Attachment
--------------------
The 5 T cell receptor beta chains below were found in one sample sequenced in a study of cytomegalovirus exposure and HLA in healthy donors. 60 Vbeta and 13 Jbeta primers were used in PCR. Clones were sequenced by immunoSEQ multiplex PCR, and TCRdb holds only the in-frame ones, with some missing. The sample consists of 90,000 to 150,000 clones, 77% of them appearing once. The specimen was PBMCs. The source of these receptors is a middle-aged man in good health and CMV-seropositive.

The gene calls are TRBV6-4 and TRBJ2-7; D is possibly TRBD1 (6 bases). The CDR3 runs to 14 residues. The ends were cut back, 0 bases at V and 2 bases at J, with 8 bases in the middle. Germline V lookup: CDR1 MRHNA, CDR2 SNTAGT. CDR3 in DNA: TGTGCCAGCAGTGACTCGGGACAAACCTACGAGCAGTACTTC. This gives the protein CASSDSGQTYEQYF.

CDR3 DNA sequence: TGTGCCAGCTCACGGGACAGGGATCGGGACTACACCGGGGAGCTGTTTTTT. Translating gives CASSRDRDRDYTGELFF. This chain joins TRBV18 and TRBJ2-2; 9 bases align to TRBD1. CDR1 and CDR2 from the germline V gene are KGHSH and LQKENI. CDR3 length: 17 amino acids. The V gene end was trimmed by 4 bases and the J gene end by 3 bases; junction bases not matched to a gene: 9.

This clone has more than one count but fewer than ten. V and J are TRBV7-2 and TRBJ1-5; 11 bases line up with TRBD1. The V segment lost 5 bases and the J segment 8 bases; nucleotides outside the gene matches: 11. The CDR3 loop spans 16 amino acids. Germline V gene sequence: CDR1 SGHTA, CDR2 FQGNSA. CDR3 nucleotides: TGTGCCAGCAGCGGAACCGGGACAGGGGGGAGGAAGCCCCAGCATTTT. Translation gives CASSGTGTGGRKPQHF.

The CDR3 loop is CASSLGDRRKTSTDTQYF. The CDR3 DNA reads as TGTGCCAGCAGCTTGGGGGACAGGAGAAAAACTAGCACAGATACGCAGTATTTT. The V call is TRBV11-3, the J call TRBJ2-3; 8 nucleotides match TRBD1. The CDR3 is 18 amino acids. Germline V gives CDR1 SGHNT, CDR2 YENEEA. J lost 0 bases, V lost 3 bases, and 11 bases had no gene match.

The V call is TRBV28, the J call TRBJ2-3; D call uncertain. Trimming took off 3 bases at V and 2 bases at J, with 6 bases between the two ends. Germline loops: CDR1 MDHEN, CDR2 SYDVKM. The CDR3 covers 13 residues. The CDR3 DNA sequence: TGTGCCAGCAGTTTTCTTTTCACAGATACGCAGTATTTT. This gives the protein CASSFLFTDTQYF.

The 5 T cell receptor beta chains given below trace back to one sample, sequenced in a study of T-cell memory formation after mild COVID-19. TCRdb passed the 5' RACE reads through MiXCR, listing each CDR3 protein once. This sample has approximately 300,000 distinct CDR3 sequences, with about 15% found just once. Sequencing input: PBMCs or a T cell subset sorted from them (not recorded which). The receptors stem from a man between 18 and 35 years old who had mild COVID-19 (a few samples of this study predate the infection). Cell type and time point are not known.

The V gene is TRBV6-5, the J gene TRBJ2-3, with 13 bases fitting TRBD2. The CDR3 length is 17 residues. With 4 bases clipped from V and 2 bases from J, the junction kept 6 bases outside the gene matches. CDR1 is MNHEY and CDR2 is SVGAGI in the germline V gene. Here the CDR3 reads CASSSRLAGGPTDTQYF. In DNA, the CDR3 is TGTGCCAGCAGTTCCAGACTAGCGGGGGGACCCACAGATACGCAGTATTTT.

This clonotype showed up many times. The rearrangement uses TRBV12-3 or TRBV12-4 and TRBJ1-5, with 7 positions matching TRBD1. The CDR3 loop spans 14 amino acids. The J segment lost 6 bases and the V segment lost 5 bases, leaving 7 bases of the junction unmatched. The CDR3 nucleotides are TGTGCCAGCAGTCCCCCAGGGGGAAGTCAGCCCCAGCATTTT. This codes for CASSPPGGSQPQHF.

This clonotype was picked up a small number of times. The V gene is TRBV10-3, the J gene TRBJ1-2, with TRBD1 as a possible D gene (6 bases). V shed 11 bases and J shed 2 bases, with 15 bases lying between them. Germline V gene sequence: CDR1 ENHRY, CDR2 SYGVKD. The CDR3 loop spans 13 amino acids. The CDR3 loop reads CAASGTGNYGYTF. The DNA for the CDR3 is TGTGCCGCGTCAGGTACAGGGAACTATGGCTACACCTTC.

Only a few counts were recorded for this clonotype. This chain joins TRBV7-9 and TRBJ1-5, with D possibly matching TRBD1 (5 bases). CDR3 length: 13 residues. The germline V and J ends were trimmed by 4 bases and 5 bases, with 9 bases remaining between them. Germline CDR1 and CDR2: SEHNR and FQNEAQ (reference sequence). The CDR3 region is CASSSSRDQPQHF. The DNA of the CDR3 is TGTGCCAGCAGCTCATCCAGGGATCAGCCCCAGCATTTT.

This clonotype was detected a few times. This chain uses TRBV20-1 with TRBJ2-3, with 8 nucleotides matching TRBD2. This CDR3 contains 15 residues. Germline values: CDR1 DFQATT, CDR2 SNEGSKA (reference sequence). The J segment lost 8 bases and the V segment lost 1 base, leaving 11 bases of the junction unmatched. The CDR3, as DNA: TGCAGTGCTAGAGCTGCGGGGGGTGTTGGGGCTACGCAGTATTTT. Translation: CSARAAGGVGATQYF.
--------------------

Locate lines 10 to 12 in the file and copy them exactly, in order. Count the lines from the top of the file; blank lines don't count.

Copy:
This clonotype was picked up a small number of times. The V gene is TRBV10-3, the J gene TRBJ1-2, with TRBD1 as a possible D gene (6 bases). V shed 11 bases and J shed 2 bases, with 15 bases lying between them. Germline V gene sequence: CDR1 ENHRY, CDR2 SYGVKD. The CDR3 loop spans 13 amino acids. The CDR3 loop reads CAASGTGNYGYTF. The DNA for the CDR3 is TGTGCCGCGTCAGGTACAGGGAACTATGGCTACACCTTC.

Only a few counts were recorded for this clonotype. This chain joins TRBV7-9 and TRBJ1-5, with D possibly matching TRBD1 (5 bases). CDR3 length: 13 residues. The germline V and J ends were trimmed by 4 bases and 5 bases, with 9 bases remaining between them. Germline CDR1 and CDR2: SEHNR and FQNEAQ (reference sequence). The CDR3 region is CASSSSRDQPQHF. The DNA of the CDR3 is TGTGCCAGCAGCTCATCCAGGGATCAGCCCCAGCATTTT.

This clonotype was detected a few times. This chain uses TRBV20-1 with TRBJ2-3, with 8 nucleotides matching TRBD2. This CDR3 contains 15 residues. Germline values: CDR1 DFQATT, CDR2 SNEGSKA (reference sequence). The J segment lost 8 bases and the V segment lost 1 base, leaving 11 bases of the junction unmatched. The CDR3, as DNA: TGCAGTGCTAGAGCTGCGGGGGGTGTTGGGGCTACGCAGTATTTT. Translation: CSARAAGGVGATQYF.